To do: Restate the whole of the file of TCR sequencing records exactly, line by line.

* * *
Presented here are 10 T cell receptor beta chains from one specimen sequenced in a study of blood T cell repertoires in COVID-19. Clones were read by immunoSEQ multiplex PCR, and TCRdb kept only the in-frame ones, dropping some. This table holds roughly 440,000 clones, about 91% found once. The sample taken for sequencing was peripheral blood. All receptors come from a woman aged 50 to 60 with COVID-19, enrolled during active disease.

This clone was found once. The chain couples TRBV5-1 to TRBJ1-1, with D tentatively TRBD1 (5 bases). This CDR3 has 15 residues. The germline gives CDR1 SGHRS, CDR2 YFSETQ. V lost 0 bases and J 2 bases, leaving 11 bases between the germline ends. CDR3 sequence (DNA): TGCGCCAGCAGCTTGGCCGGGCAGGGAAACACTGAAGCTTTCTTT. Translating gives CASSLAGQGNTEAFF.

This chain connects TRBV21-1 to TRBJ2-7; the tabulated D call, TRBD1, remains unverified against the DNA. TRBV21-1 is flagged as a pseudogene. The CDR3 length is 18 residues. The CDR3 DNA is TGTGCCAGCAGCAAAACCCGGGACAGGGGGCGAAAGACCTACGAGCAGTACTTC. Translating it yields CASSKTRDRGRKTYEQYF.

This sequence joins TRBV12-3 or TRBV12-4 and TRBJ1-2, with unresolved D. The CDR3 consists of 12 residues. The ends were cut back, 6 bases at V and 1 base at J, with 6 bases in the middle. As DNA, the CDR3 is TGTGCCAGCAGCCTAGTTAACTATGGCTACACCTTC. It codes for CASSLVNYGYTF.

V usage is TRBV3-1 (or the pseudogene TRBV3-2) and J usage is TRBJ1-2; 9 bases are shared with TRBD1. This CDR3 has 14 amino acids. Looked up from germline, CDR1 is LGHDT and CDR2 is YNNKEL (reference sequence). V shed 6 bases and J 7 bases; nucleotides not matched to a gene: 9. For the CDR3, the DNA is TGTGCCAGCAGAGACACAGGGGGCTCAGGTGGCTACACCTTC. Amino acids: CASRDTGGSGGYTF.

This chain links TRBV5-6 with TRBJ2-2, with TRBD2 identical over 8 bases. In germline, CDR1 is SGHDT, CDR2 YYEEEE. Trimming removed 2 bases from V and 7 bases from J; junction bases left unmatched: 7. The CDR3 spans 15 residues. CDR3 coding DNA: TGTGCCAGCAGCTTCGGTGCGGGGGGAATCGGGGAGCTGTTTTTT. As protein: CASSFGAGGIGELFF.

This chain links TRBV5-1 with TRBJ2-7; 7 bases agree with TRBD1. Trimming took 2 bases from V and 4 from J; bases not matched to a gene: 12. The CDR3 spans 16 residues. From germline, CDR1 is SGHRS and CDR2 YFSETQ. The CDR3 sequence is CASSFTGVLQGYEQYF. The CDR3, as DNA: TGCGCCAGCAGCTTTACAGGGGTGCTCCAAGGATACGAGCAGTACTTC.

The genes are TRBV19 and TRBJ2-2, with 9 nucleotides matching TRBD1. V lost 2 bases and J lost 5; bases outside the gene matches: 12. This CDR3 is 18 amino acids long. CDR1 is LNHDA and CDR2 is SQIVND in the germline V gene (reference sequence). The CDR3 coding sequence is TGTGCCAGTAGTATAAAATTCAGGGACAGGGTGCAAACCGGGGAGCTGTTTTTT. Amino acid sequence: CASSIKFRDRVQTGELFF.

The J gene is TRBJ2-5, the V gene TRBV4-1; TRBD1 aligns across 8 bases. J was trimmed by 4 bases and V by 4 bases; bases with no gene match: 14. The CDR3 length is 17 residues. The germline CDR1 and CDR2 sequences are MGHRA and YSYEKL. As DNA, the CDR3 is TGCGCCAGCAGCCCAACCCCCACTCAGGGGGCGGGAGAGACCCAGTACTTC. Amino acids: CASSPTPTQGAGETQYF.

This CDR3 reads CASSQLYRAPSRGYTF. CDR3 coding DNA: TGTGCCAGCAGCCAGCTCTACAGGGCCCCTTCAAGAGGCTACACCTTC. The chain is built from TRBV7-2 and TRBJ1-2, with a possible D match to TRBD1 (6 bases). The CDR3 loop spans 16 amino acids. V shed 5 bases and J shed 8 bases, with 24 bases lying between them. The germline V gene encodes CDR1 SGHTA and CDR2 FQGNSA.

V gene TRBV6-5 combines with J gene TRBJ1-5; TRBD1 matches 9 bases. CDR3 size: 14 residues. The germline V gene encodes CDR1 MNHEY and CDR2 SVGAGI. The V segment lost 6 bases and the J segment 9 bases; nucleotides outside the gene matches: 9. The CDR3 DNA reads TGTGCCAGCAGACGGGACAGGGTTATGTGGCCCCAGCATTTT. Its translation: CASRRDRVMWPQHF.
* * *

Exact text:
Presented here are 10 T cell receptor beta chains from one specimen sequenced in a study of blood T cell repertoires in COVID-19. Clones were read by immunoSEQ multiplex PCR, and TCRdb kept only the in-frame ones, dropping some. This table holds roughly 440,000 clones, about 91% found once. The sample taken for sequencing was peripheral blood. All receptors come from a woman aged 50 to 60 with COVID-19, enrolled during active disease.

This clone was found once. The chain couples TRBV5-1 to TRBJ1-1, with D tentatively TRBD1 (5 bases). This CDR3 has 15 residues. The germline gives CDR1 SGHRS, CDR2 YFSETQ. V lost 0 bases and J 2 bases, leaving 11 bases between the germline ends. CDR3 sequence (DNA): TGCGCCAGCAGCTTGGCCGGGCAGGGAAACACTGAAGCTTTCTTT. Translating gives CASSLAGQGNTEAFF.

This chain connects TRBV21-1 to TRBJ2-7; the tabulated D call, TRBD1, remains unverified against the DNA. TRBV21-1 is flagged as a pseudogene. The CDR3 length is 18 residues. The CDR3 DNA is TGTGCCAGCAGCAAAACCCGGGACAGGGGGCGAAAGACCTACGAGCAGTACTTC. Translating it yields CASSKTRDRGRKTYEQYF.

This sequence joins TRBV12-3 or TRBV12-4 and TRBJ1-2, with unresolved D. The CDR3 consists of 12 residues. The ends were cut back, 6 bases at V and 1 base at J, with 6 bases in the middle. As DNA, the CDR3 is TGTGCCAGCAGCCTAGTTAACTATGGCTACACCTTC. It codes for CASSLVNYGYTF.

V usage is TRBV3-1 (or the pseudogene TRBV3-2) and J usage is TRBJ1-2; 9 bases are shared with TRBD1. This CDR3 has 14 amino acids. Looked up from germline, CDR1 is LGHDT and CDR2 is YNNKEL (reference sequence). V shed 6 bases and J 7 bases; nucleotides not matched to a gene: 9. For the CDR3, the DNA is TGTGCCAGCAGAGACACAGGGGGCTCAGGTGGCTACACCTTC. Amino acids: CASRDTGGSGGYTF.

This chain links TRBV5-6 with TRBJ2-2, with TRBD2 identical over 8 bases. In germline, CDR1 is SGHDT, CDR2 YYEEEE. Trimming removed 2 bases from V and 7 bases from J; junction bases left unmatched: 7. The CDR3 spans 15 residues. CDR3 coding DNA: TGTGCCAGCAGCTTCGGTGCGGGGGGAATCGGGGAGCTGTTTTTT. As protein: CASSFGAGGIGELFF.

This chain links TRBV5-1 with TRBJ2-7; 7 bases agree with TRBD1. Trimming took 2 bases from V and 4 from J; bases not matched to a gene: 12. The CDR3 spans 16 residues. From germline, CDR1 is SGHRS and CDR2 YFSETQ. The CDR3 sequence is CASSFTGVLQGYEQYF. The CDR3, as DNA: TGCGCCAGCAGCTTTACAGGGGTGCTCCAAGGATACGAGCAGTACTTC.

The genes are TRBV19 and TRBJ2-2, with 9 nucleotides matching TRBD1. V lost 2 bases and J lost 5; bases outside the gene matches: 12. This CDR3 is 18 amino acids long. CDR1 is LNHDA and CDR2 is SQIVND in the germline V gene (reference sequence). The CDR3 coding sequence is TGTGCCAGTAGTATAAAATTCAGGGACAGGGTGCAAACCGGGGAGCTGTTTTTT. Amino acid sequence: CASSIKFRDRVQTGELFF.

The J gene is TRBJ2-5, the V gene TRBV4-1; TRBD1 aligns across 8 bases. J was trimmed by 4 bases and V by 4 bases; bases with no gene match: 14. The CDR3 length is 17 residues. The germline CDR1 and CDR2 sequences are MGHRA and YSYEKL. As DNA, the CDR3 is TGCGCCAGCAGCCCAACCCCCACTCAGGGGGCGGGAGAGACCCAGTACTTC. Amino acids: CASSPTPTQGAGETQYF.

This CDR3 reads CASSQLYRAPSRGYTF. CDR3 coding DNA: TGTGCCAGCAGCCAGCTCTACAGGGCCCCTTCAAGAGGCTACACCTTC. The chain is built from TRBV7-2 and TRBJ1-2, with a possible D match to TRBD1 (6 bases). The CDR3 loop spans 16 amino acids. V shed 5 bases and J shed 8 bases, with 24 bases lying between them. The germline V gene encodes CDR1 SGHTA and CDR2 FQGNSA.

V gene TRBV6-5 combines with J gene TRBJ1-5; TRBD1 matches 9 bases. CDR3 size: 14 residues. The germline V gene encodes CDR1 MNHEY and CDR2 SVGAGI. The V segment lost 6 bases and the J segment 9 bases; nucleotides outside the gene matches: 9. The CDR3 DNA reads TGTGCCAGCAGACGGGACAGGGTTATGTGGCCCCAGCATTTT. Its translation: CASRRDRVMWPQHF.